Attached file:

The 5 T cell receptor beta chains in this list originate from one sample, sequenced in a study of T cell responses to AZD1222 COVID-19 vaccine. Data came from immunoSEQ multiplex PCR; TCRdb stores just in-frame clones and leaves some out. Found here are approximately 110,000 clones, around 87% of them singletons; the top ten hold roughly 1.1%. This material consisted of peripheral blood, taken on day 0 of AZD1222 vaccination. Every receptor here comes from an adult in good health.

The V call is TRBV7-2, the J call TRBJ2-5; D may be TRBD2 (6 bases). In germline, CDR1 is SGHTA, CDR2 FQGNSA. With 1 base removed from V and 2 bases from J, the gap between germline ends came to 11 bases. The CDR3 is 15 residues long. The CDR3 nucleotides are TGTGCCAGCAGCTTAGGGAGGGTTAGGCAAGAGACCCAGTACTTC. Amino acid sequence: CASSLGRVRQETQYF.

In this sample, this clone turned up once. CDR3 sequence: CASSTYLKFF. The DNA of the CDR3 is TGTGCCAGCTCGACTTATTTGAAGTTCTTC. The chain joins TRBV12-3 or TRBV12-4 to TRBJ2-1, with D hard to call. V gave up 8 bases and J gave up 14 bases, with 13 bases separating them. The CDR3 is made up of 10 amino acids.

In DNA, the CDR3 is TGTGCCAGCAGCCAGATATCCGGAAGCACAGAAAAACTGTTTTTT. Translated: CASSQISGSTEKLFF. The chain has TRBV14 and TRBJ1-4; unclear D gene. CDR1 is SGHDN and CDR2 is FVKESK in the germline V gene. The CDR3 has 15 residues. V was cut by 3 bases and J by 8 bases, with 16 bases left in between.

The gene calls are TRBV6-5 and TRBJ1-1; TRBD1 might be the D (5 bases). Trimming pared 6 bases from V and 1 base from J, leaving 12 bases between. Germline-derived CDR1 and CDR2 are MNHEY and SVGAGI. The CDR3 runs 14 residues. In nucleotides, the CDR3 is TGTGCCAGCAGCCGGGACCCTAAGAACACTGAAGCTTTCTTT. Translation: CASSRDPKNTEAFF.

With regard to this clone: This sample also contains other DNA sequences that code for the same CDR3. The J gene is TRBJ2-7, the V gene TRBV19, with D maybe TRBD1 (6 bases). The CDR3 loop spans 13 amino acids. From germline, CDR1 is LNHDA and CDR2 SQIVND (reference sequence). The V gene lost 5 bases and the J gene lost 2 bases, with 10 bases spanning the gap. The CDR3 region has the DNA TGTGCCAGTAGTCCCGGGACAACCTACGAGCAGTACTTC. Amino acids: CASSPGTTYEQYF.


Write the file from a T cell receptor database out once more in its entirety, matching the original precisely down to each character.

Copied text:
The 5 T cell receptor beta chains in this list originate from one sample, sequenced in a study of T cell responses to AZD1222 COVID-19 vaccine. Data came from immunoSEQ multiplex PCR; TCRdb stores just in-frame clones and leaves some out. Found here are approximately 110,000 clones, around 87% of them singletons; the top ten hold roughly 1.1%. This material consisted of peripheral blood, taken on day 0 of AZD1222 vaccination. Every receptor here comes from an adult in good health.

The V call is TRBV7-2, the J call TRBJ2-5; D may be TRBD2 (6 bases). In germline, CDR1 is SGHTA, CDR2 FQGNSA. With 1 base removed from V and 2 bases from J, the gap between germline ends came to 11 bases. The CDR3 is 15 residues long. The CDR3 nucleotides are TGTGCCAGCAGCTTAGGGAGGGTTAGGCAAGAGACCCAGTACTTC. Amino acid sequence: CASSLGRVRQETQYF.

In this sample, this clone turned up once. CDR3 sequence: CASSTYLKFF. The DNA of the CDR3 is TGTGCCAGCTCGACTTATTTGAAGTTCTTC. The chain joins TRBV12-3 or TRBV12-4 to TRBJ2-1, with D hard to call. V gave up 8 bases and J gave up 14 bases, with 13 bases separating them. The CDR3 is made up of 10 amino acids.

In DNA, the CDR3 is TGTGCCAGCAGCCAGATATCCGGAAGCACAGAAAAACTGTTTTTT. Translated: CASSQISGSTEKLFF. The chain has TRBV14 and TRBJ1-4; unclear D gene. CDR1 is SGHDN and CDR2 is FVKESK in the germline V gene. The CDR3 has 15 residues. V was cut by 3 bases and J by 8 bases, with 16 bases left in between.

The gene calls are TRBV6-5 and TRBJ1-1; TRBD1 might be the D (5 bases). Trimming pared 6 bases from V and 1 base from J, leaving 12 bases between. Germline-derived CDR1 and CDR2 are MNHEY and SVGAGI. The CDR3 runs 14 residues. In nucleotides, the CDR3 is TGTGCCAGCAGCCGGGACCCTAAGAACACTGAAGCTTTCTTT. Translation: CASSRDPKNTEAFF.

With regard to this clone: This sample also contains other DNA sequences that code for the same CDR3. The J gene is TRBJ2-7, the V gene TRBV19, with D maybe TRBD1 (6 bases). The CDR3 loop spans 13 amino acids. From germline, CDR1 is LNHDA and CDR2 SQIVND (reference sequence). The V gene lost 5 bases and the J gene lost 2 bases, with 10 bases spanning the gap. The CDR3 region has the DNA TGTGCCAGTAGTCCCGGGACAACCTACGAGCAGTACTTC. Amino acids: CASSPGTTYEQYF.